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International Journal of Clinical Therapeutics and Diagnosis (IJCTD)    IJCTD-2332-2926-01-001e

Fueling Neuroscience with Human Pluripotent Stem Cells

Jianfeng Lu

1 Department of Neuroscience and Department of Neurology, School of Medicine and Public Health, Waisman Center, University of Wisconsin,Madison, WI 53705, USA.

*Corresponding Author

Jianfeng Lu,
Waisman Center, University of Wisconsin,
Madison, WI 53705, USA.

Received: May 23, 2014; Published: June 11, 2014.

Citation: Lu J (2014) Fueling Neuroscience with Human Pluripotent Stem Cells. Int J Clin Ther Diagn. 2(2e), 1-2. doi:

Copyright: Lu J© 2014. This is an open-access article distributed under the terms of the Creative Commons Attribution License, which permits unrestricted use, distribution and reproduction in any medium, provided the original author and source are credited.

Since the discovery of the first embryonic stem cells (ESCs) from mice (Evans & Kaufman, 1981; Martin, 1981), in vitro study on the mechanisms of neural development and neural degenerative disorders never stops (Berberi et al., 2003; Kawasaki et al., 2000;Lee et al., 2000; Lu & Song, 2006; Lu et al., 2009;Pacherik et al., 2002; Strübing et al., 1995; Tropepe et al., 2001; Ying et al., 2003).With the isolation of the first human ESCs (Thomson et al., 1998), the dream of using these magic cells to understand the human being’s brain and to treat the neural degenerative diseases starts showing in scientists’ and clinicians’ thoughts. In 2006 and 2007, Yamanaka group and Thomson group successfully generated mouse and human induced pluripotent stem cells (iPSCs) (Takahashi&Yamanaka, 2006; Takahashi, et al., 2007; Yu et al., 2007), which not only overcomes the ethical issues brought by the isolation human ESCs,but also may in theory avoid immunosuppression reactions after autologous transplantation. This creation makes it possible to study the individualized human cells in vitro, especially the neural cells in the central nervous system (CNS), which usually are hard to obtain from live human beings. Human pluripotent stem cells (PSCs) derived neural cells have been globally used in the two major areas in neurosciences: 1. Research on human neural system development and neural degenerative diseases’ pathophysiologic process, which may help researchers find potential targets to treat diseases; 2. PSCs based pre-clinical/ clinical cell therapies(a part of personalized medical treatments).

Understanding human neural development and neural diseases by PSCs

Till now, most knowledge on the mammalians’ neural system development is obtained from non-human being animals, such as rodents and monkeys. And because of the ethical issues, neural diseases were usually modeled in the text of non-human being animals, for example, modeling brain serotonin deficiency using rodents(summarized inLu, 2013a). Although non-human being animals share similar development pathways and may have similarpathophysiological processes during neural system diseases withv human beings, as the very specific species in the world, human beings use unique and more complicated mechanisms to develop the most important control system--- neural system, and the pathophysiological processes during the development of disease may be more complex. Before the discovery of human PSCs, researchers had hard time to obtain human neural cells for in vitro culture and study; and it is even difficult to understand the development processes from embryonic cells to matured neurons or glial cells. Human PSCs, which can mimic the in vivo human being development in vitro, offer scientists a very powerful tool to study human neural development(Zhang et al., 2001).One of the typical examples is the in vitro specification of the spinal cord motor neurons with human ESCs (Li et al., 2005). Human ESCs as very early embryonic cells develop into embryonic bodies (EBs), which mimic the three germ layers stages; with the treatment of fibroblast growth factor 2 (FGF2), retinoic acid (RA) and sonic hedgehog (SHH), HB9+/ChAT+ spinal motor neurons were generated from human ESCs. It is an interesting case to show how to use the knowledge from animals in the human in vitro development and how to use PSCs to demonstrate the unique properties of human being. Furthermore, human PSCs derived motor neurons make it possible to study the motor neuron related diseases, such as Amyotrophic lateral sclerosis (ALS) (Chen et al., 2014). Similar researches also happened on other neural diseases, such asDown syndrome (Weick et al., 2013) and Rett syndrome(Williams et al., 2014).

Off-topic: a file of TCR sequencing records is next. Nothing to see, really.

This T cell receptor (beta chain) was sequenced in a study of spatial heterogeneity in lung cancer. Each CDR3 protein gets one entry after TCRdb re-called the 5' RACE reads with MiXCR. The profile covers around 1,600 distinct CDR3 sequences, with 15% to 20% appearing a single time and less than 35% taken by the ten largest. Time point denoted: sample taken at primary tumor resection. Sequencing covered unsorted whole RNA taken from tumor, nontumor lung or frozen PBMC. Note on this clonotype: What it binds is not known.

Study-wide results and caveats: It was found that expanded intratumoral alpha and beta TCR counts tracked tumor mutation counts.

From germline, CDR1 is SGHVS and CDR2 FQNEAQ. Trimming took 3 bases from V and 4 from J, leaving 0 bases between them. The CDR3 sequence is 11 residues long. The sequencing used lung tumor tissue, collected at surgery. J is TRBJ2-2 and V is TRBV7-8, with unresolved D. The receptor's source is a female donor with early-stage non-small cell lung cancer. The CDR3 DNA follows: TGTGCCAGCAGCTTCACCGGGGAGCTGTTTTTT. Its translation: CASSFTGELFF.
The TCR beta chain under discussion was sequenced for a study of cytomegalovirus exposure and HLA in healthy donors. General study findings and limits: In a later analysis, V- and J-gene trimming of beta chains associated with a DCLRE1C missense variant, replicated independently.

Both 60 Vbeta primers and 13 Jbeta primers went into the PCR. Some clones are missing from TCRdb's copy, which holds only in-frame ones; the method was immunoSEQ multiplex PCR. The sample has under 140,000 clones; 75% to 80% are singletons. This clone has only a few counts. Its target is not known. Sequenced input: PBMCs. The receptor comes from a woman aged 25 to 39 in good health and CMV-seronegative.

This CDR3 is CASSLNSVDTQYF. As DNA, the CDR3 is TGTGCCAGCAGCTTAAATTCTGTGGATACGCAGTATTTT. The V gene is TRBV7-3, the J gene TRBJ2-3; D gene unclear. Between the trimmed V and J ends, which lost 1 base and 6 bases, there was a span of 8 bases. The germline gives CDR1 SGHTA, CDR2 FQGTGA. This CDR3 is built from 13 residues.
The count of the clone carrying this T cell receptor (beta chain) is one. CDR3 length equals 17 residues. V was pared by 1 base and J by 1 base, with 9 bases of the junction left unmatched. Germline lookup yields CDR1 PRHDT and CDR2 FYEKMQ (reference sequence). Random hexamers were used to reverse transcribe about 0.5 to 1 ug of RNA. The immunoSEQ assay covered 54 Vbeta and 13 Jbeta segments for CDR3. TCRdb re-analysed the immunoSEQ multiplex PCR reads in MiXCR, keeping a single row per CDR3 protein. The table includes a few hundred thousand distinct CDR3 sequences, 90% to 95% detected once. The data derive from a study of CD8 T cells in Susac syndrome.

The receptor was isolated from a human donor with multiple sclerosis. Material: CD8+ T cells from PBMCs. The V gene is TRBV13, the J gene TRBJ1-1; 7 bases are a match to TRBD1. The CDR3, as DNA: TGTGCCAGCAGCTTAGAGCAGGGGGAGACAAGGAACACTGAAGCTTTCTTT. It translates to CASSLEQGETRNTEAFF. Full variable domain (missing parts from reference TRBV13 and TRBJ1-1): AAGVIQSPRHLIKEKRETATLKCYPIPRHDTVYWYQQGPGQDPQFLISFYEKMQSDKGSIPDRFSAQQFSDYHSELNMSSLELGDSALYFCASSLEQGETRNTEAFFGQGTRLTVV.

Application of PSCs derived neural cells for treating diseases

Another important function of human PSCs derived neural cells is to treat neural system diseases. One typical example is the cell therapy trials for Parkinson’s disease (PD). Human ESCs could be efficiently differentiated into midbrain dopaminergic neuron progenitors and then transplanted into PD animal’s brain (Kirkeby et al., 2012; Kriks et al., 2011). As for the autologous transplantation, researchers are conducting related studies using non-primate animals, such as Rhesus monkey (Emborg et al., 2013).

It should be admitted that there is still a long way to go before the cell therapy could be applied in clinical environment. Scientists are trying their best to optimize the graft cells, either by generating PSCs without transgene integration(Hou et al., 2013; Lu, 2014; Obokata et al., 2014), or by directlyconverting human somatic cells into neural progenitors with non-integration virus (Lu, 2013b; Lu, 2013c; Lu et al., 2013). Reprogramming the in situ somatic cells in the brain may be another potential treatment for neural diseases (Guo et al., 2014; Lu et al., 2014).


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